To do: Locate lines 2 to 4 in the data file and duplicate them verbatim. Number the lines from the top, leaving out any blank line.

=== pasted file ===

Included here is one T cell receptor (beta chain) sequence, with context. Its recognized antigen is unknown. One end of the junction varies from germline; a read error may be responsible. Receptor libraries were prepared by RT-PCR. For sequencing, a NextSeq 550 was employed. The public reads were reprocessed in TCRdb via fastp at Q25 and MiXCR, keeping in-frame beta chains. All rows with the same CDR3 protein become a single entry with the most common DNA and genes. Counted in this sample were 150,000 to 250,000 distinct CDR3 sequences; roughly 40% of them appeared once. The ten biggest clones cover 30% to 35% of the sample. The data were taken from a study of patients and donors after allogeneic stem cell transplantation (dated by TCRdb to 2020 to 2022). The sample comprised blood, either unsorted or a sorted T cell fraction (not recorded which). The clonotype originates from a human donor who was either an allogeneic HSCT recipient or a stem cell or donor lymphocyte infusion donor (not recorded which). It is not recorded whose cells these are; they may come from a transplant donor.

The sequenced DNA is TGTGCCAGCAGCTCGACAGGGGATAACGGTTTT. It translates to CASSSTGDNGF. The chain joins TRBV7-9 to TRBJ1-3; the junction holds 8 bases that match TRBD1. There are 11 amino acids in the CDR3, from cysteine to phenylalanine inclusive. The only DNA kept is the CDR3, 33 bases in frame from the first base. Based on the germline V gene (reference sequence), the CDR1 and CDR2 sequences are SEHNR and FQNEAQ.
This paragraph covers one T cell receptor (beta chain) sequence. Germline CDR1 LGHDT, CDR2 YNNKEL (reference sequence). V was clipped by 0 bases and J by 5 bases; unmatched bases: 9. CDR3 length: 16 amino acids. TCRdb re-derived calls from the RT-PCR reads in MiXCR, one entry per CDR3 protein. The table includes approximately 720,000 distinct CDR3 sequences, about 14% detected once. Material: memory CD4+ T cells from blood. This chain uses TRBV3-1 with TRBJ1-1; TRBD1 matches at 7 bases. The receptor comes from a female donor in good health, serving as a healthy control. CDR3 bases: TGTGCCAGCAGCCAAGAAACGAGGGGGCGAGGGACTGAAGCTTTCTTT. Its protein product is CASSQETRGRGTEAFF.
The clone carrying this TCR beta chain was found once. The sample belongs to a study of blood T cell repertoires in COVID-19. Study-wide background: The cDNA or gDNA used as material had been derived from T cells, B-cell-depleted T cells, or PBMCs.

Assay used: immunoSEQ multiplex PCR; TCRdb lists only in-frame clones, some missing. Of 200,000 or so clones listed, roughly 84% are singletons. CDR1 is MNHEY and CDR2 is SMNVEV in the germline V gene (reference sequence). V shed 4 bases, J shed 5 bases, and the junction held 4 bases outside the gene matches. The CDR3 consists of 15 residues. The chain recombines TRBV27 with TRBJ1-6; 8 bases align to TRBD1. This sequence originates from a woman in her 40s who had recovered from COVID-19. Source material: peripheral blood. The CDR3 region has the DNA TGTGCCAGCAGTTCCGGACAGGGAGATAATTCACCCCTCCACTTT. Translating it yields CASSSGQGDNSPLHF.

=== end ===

The sequenced DNA is TGTGCCAGCAGCTCGACAGGGGATAACGGTTTT. It translates to CASSSTGDNGF. The chain joins TRBV7-9 to TRBJ1-3; the junction holds 8 bases that match TRBD1. There are 11 amino acids in the CDR3, from cysteine to phenylalanine inclusive. The only DNA kept is the CDR3, 33 bases in frame from the first base. Based on the germline V gene (reference sequence), the CDR1 and CDR2 sequences are SEHNR and FQNEAQ.
This paragraph covers one T cell receptor (beta chain) sequence. Germline CDR1 LGHDT, CDR2 YNNKEL (reference sequence). V was clipped by 0 bases and J by 5 bases; unmatched bases: 9. CDR3 length: 16 amino acids. TCRdb re-derived calls from the RT-PCR reads in MiXCR, one entry per CDR3 protein. The table includes approximately 720,000 distinct CDR3 sequences, about 14% detected once. Material: memory CD4+ T cells from blood. This chain uses TRBV3-1 with TRBJ1-1; TRBD1 matches at 7 bases. The receptor comes from a female donor in good health, serving as a healthy control. CDR3 bases: TGTGCCAGCAGCCAAGAAACGAGGGGGCGAGGGACTGAAGCTTTCTTT. Its protein product is CASSQETRGRGTEAFF.
The clone carrying this TCR beta chain was found once. The sample belongs to a study of blood T cell repertoires in COVID-19. Study-wide background: The cDNA or gDNA used as material had been derived from T cells, B-cell-depleted T cells, or PBMCs.